Other considerations, besides heat, light, cooking and transportation, include the use of petroleum for plastics and chemicals essential to our everyday lives. Another issue in colder climates seem to be the ability of batteries to function properly in extreme winter temperatures. These are only a few potential problems that are a concern when phasing away from the use of hydrocarbons.

    It seems that the trend of quick fixes are short sighted and will not lead to a smooth transition from hydrocarbon use without major problems and extraordinary expense for the average consumer. It’s time to look at the entire picture and how to address it in a well thought out reasonable and cost effective way and a realistic timeframe that does not overwhelm all consumers.

  6. TimT says:

    Of all the arguments here everyone is completely forgetting the fact that it’s harder to cook on an electric stove. You don’t have as much instant control over the burner heat like you do with gas. One of the main reasons I enjoy owning is finally having a gas stove after a string of apartments with electric stoves. I’m not a gourmet by any stretch of the imagination. But I really enjoy my scrambled eggs every morning. And if you think that you make scrambled eggs on an electric stove then you really don’t know how to make scrambled eggs.

  7. ADKresident says:

    I’ll ‘consider’ giving up my gas stove when those pushing these decisions on others without any real, practical plan of transition is proposed within the sphere of public debate, and WITHOUT hurting small businesses/restaurants and middle-low class citizens. They really do not care who they hurt as long as it’s not their family/circle of friends.

    Also, when I see them giving up, at LEAST, their private jet flying to global warming events, then I will at least know they are serious about what they believe and not in it for the profits and prestige they receive from those who bow at the same altar of hypocrisy, evangelizing the new religion of climate change. (the only reason I call it a religion is because no one is even ‘allowed’ to question anything they proclaim without ridicule- you just have to blindly trust, believe and obey at face value everything you are told, the very opposite of true science which welcomes debate, further questioning and opposing research.

    We see now how that worked out w/Covid, right? How many people were ridiculed when all they did was question the vaccine/lockdowns and now because of time, we can see some of those concerns were justified, foreseeing the possible negative consequences? Yet, at the time, any doctor or citizen that even questioned the narrative being pushed on all, was both censored and ridiculously labeled a Covid denier, forcing their voices of concern into silence as well as alternative treatments!

    To me, the ‘gas stove’ plan, like with the mandated vaccine, is just another ploy of control from the gov/lobbyists for more personal power/profit. But instead of being medical bureaucrats in bed w/the gov, and lining their pockets, getting rich off their decisions, it is now scientific/climate change bureaucrats. After all, if one claims to be an ‘expert’ nowadays, we are all required to just drop our own thinking and follow blindly, right? “Question Nothing” should be their campaign motto.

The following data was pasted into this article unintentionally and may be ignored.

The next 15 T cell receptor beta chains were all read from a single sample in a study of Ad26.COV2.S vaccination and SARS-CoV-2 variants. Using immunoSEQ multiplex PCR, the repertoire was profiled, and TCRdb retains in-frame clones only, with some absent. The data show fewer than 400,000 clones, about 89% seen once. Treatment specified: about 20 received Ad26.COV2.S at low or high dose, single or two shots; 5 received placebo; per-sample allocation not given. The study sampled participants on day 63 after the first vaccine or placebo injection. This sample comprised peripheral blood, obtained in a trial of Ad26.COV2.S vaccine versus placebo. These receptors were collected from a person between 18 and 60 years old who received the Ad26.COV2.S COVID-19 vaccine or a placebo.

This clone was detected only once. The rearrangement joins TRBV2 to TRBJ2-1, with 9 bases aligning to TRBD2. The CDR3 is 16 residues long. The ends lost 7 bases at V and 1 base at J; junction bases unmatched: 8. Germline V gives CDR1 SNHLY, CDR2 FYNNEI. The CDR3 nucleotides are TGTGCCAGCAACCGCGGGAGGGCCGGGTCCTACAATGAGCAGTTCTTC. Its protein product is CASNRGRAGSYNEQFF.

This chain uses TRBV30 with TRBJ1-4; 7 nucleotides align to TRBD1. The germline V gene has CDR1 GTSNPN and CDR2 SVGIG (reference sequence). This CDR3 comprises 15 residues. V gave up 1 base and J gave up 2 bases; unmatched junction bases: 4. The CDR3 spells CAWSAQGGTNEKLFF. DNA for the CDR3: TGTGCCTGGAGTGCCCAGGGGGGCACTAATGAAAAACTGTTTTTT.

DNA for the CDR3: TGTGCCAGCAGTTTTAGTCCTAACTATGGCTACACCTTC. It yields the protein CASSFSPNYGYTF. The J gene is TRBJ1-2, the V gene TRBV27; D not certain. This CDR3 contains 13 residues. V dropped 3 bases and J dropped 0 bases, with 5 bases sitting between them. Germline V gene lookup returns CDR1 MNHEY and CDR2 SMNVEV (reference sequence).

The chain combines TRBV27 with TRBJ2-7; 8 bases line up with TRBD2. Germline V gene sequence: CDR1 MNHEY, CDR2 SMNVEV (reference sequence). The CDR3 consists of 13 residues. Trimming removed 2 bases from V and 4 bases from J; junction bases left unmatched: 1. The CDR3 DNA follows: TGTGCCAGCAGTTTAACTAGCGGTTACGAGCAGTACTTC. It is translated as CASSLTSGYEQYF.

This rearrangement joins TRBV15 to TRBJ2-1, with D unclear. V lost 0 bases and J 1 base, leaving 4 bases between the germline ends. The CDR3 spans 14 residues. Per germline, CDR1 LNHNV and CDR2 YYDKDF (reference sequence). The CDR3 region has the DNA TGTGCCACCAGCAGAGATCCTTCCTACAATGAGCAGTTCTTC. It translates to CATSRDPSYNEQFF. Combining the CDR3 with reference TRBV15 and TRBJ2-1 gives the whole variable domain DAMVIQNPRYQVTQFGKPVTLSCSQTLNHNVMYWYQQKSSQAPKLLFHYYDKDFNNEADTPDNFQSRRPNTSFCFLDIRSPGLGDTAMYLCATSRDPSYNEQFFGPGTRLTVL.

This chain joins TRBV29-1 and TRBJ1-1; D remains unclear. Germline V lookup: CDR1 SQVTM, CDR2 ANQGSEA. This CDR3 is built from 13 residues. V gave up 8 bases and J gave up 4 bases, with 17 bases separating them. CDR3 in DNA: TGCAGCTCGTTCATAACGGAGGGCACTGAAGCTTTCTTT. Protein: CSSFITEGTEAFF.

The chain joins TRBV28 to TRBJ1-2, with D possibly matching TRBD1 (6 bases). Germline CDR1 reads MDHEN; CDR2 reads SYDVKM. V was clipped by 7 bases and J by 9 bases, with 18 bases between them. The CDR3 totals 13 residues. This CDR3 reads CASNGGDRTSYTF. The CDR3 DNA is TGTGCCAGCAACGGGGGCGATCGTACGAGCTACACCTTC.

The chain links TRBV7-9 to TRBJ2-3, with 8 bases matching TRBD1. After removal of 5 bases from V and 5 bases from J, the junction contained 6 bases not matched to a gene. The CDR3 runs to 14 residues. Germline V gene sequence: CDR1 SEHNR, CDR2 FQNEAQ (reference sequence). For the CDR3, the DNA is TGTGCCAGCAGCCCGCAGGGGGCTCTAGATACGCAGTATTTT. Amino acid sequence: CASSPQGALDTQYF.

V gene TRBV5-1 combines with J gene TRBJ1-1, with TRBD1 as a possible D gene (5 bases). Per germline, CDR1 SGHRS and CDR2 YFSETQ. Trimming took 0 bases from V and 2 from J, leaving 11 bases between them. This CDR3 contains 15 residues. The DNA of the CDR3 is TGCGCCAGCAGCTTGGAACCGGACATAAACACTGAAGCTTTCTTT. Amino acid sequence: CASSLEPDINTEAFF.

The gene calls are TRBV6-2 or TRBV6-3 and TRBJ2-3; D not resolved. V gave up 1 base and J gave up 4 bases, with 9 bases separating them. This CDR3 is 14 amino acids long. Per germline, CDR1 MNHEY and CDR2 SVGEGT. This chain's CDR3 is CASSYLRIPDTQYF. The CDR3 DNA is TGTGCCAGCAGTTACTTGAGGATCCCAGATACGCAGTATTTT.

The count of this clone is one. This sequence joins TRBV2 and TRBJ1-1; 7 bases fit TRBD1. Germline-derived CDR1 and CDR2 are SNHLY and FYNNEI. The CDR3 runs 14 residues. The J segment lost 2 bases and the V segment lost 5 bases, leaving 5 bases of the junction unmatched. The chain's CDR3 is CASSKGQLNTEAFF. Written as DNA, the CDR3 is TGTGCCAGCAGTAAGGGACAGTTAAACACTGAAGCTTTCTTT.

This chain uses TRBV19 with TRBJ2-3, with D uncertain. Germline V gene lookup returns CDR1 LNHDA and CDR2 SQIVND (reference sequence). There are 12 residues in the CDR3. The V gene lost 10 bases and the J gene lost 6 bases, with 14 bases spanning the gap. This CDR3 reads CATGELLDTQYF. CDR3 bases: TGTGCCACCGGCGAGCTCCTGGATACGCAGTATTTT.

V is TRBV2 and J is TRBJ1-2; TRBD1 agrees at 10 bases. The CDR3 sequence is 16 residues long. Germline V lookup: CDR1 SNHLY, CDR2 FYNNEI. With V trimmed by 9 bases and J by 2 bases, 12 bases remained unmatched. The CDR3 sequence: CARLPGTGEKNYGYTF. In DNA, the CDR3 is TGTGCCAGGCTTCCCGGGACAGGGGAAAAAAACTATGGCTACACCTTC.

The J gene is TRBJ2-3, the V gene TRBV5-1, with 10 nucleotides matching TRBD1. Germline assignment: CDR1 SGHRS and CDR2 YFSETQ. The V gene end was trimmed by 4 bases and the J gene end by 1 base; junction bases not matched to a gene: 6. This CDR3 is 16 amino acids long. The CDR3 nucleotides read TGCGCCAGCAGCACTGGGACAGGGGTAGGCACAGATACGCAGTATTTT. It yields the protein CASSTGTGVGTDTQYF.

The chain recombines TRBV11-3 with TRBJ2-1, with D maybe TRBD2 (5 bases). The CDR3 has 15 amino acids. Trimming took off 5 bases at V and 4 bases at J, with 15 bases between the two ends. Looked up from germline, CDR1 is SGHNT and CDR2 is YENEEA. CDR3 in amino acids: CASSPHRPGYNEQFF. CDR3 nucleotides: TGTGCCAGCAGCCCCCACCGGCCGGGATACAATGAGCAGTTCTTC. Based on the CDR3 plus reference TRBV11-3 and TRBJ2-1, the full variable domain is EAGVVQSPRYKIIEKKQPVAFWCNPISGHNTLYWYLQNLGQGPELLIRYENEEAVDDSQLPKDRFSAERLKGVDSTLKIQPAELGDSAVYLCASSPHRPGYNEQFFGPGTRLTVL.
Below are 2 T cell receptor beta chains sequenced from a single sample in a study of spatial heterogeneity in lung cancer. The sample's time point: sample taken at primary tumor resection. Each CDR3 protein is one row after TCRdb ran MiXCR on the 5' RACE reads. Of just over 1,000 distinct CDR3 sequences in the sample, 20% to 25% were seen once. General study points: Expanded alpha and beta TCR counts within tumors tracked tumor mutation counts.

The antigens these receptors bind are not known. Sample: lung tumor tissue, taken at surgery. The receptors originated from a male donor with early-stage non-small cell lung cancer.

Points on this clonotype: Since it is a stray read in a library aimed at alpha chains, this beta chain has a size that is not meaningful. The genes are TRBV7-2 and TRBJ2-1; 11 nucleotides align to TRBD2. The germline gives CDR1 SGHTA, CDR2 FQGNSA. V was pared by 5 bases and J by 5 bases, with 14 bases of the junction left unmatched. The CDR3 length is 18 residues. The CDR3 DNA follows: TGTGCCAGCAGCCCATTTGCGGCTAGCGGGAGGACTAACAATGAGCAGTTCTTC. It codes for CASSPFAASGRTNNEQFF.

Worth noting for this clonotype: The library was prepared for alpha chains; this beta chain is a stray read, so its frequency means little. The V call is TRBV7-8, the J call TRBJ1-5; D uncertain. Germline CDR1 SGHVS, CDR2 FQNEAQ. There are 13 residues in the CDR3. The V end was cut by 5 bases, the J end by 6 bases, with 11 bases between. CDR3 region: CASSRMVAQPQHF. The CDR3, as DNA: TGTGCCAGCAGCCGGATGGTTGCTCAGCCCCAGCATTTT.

I’d end with saying, “follow the money”! Agree with me or not, matters not to me, that’s my view. So until I see some honest, practical solutions/reasonably priced replacements that will not hurt you, me, or the average Joe and his business, nope- not for it.

  8. Steve B. says:

    A month or so ago, our natural gas supplier, National Grid, was asking customers to set back temperatures in their homes during the day, to 65 or so, to save gas. Seems there were cascading supply issues in the NE and into the metro NYC area. One issue that caused this is a lot of NIMBYism that forced cancellations of new pipelines to expand the supply into this region. Is it a scam by the utility company ?, I suspect not in this case, but this is the first time I have seen this issue. But it now begs the question, which utility is easier to expand as usage increases ?, and the obvious answer is electricity. Its a lot more expensive and time consuming to lay in new gas distribution. I would hate to have to switch to all electricity, though might give me a reason to move to a heat pump system, which uses electricity, not gas (AFAIK). Maybe the state would offer incentives. Gas is generally more reliable for people, though not me as I’m on a village owned electrical system that has never had a blackout during countless hurricanes, so obviously reliable electrical distribution can be done, half the battle is trimming trees. But I think electricity is going to be the solution unfortunately, I do like cooking on gas.

  9. COL (R) Mark Warnecke says:

    Ditto to all the comments above! Seems rare these days that the people unit on any issue, but it looks like the politicians have found one. I live in a remote area nearly at the end of a dead-end power line. You can bet, and understandably, we are not high on the list for power restoration when we have region wide outages. I have a propane generator and propane stove to get me through the often days long power outages that occur several times a year.

  10. Melissa Heshmat says:


  11. Boreas says:

    People start dying when the electric grid goes down. With wood, gas, propane, and heating oil banned, I am going to invest heavily in electric ambulances and hearses. Good luck converting crematoria to electric!